Friday, April 25, 2008

Colorado Gov Signs Biotech Incentive Bill

From the Denver Business Journal----

Thursday, April 24, 2008 - 1:53 PM MDT
Ritter signs biotech incentives bill
Denver Business Journal - by Greg Avery Denver Business Journal

Colorado Gov. Bill Ritter signed a $26.5 million incentive package for biotechnolgy research and startup businesses into law Thursday.

He told onlookers at a signing ceremony at the state Capitol that the investment will help Colorado's economy and is part of the governor's larger business agenda.

"This is one of the pillars of our strategy," Ritter said. He likened biotechnology to aerospace and alternative energy development as industries that not only contribute economically to Colorado but help improve the state's quality of life with good-paying jobs and building an educated work force.

Ritter said the incentives would build on biomedical research already being done at Aurora's Anschutz Medical Campus at Fitzsimons, in Boulder and in Fort Collins "that will literally change our world."

The bill, sponsored by Rep. Jim Riesberg, D-Greeley, and Sen. Bob Bacon, D-Fort Collins, provides grants for five years to Colorado startup companies and research institutions seeking to commercialize new biotech drugs, biofuels, medical devices and nanotechnology. The grants are capped at $150,000 for research institutions and $250,000 for companies.

About 400 biotech companies operate in Colorado and employ 16,000 people, most of them on the northern Front Range between Denver and Fort Collins. The average salary at the companies surpasses $70,000, making it one of the better-paying industries.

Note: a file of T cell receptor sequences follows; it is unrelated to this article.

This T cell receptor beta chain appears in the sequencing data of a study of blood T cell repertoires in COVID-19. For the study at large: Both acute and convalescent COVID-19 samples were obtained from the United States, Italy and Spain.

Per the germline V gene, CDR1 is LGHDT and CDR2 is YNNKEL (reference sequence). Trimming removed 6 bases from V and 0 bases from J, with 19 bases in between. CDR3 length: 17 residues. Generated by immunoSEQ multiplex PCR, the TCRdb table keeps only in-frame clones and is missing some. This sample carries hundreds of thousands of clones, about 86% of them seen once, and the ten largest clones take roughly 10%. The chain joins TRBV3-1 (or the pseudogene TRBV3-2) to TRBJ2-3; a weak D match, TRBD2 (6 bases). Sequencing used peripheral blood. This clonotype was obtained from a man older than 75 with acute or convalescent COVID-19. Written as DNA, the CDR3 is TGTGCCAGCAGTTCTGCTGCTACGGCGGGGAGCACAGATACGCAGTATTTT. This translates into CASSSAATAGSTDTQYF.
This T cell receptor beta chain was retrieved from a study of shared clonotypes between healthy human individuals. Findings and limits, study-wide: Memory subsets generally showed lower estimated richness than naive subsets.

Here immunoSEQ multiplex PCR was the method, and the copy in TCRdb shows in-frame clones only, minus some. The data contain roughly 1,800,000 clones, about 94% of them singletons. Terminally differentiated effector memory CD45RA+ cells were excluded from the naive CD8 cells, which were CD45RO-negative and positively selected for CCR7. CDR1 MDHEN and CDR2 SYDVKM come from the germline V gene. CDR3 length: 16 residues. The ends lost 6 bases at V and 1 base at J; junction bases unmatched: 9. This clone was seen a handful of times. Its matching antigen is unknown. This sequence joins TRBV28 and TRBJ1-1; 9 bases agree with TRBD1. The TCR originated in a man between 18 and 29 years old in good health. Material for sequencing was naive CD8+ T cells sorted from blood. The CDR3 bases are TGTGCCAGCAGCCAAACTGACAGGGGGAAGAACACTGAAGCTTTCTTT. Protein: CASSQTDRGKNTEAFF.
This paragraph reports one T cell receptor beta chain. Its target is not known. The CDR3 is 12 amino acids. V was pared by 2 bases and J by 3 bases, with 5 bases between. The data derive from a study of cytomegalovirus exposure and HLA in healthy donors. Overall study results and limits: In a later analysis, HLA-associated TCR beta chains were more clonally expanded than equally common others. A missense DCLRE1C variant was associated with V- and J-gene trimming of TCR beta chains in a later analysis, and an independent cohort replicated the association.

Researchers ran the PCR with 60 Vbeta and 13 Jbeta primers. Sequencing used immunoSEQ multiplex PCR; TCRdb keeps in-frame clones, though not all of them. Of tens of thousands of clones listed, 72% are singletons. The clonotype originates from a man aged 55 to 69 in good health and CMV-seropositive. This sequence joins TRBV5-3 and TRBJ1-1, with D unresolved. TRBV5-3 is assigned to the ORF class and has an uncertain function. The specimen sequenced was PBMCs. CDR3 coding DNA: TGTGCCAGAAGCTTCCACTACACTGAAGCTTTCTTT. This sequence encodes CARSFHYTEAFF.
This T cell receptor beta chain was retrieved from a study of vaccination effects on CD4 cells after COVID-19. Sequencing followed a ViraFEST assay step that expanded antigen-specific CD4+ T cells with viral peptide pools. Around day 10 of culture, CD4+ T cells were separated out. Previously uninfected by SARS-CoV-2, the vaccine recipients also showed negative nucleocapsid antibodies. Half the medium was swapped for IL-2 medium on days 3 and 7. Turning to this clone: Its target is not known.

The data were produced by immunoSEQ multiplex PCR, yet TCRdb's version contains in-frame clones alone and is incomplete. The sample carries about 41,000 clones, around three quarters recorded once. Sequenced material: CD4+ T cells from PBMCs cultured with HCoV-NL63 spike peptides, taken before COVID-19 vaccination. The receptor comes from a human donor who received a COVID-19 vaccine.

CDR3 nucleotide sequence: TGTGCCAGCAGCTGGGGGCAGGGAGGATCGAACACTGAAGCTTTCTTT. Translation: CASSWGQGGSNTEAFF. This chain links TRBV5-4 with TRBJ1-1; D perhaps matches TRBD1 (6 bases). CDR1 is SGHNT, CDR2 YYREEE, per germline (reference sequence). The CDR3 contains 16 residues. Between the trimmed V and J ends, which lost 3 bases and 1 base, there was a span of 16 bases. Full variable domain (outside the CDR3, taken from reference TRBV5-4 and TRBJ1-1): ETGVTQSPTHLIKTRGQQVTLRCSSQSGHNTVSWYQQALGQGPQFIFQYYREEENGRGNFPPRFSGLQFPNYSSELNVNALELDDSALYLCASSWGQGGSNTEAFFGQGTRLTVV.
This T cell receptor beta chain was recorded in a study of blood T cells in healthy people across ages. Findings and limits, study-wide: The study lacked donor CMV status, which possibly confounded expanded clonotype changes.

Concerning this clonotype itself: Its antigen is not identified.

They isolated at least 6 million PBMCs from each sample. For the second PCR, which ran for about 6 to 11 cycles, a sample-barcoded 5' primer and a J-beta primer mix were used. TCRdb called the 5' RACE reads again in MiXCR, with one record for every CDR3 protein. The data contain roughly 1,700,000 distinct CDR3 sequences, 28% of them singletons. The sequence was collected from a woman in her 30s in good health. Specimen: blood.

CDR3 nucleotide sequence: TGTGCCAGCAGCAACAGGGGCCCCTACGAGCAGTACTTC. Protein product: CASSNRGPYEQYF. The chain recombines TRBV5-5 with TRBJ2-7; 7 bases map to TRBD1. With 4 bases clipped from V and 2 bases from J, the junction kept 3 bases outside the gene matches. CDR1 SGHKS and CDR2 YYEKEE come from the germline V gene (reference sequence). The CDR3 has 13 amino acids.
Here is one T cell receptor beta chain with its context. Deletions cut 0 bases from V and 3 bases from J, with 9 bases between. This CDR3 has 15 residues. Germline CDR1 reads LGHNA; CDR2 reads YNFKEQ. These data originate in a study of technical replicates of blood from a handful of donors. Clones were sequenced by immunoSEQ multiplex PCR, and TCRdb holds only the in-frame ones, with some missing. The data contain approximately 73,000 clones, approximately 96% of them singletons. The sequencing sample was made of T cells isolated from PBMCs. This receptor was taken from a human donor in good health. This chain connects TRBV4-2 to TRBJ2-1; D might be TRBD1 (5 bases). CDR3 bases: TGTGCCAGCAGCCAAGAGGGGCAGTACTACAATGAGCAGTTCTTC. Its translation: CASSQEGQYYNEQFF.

But the state still lags behind the leading biotech centers of San Francisco, San Diego and Boston, said Tom Cech, a University of Colorado-Boulder biotech researcher whose work made him the state's first Nobel Prize laureate.

Cech is the president of the Howard Hughes Medical Institute in Maryland, where he oversees a multibillion-dollar endowment funding biomedical research. He announced recently he is stepping down as the institute's president and is returning to CU to conduct research and help lead CU's Colorado Initiative for Molecular Biotechnology.

At Thursday's bill signing, he said the public support being shown for biotech in Colorado helped lure him back and promises great things.

"I would not be coming back to this state if I thought we were going to do something that is just good," he said to cheers.

After the ceremony, Cech said that having incentives for startups helps raise Colorado's profile nationally. More importantly, though, it should help increase the number of biotech companies with a good chance at commercial success, he said.

Cech estimated that Colorado needs to at least double the number of local biotech startups to attract the scale of private investment that makes leading biotech areas hotbeds of innovation.

"It's within realistic reach," Cech said.

Riesberg lauded language in the bill that requires recipients of the biotech grants to demonstrate their research at Colorado K-12 schools.

No comments: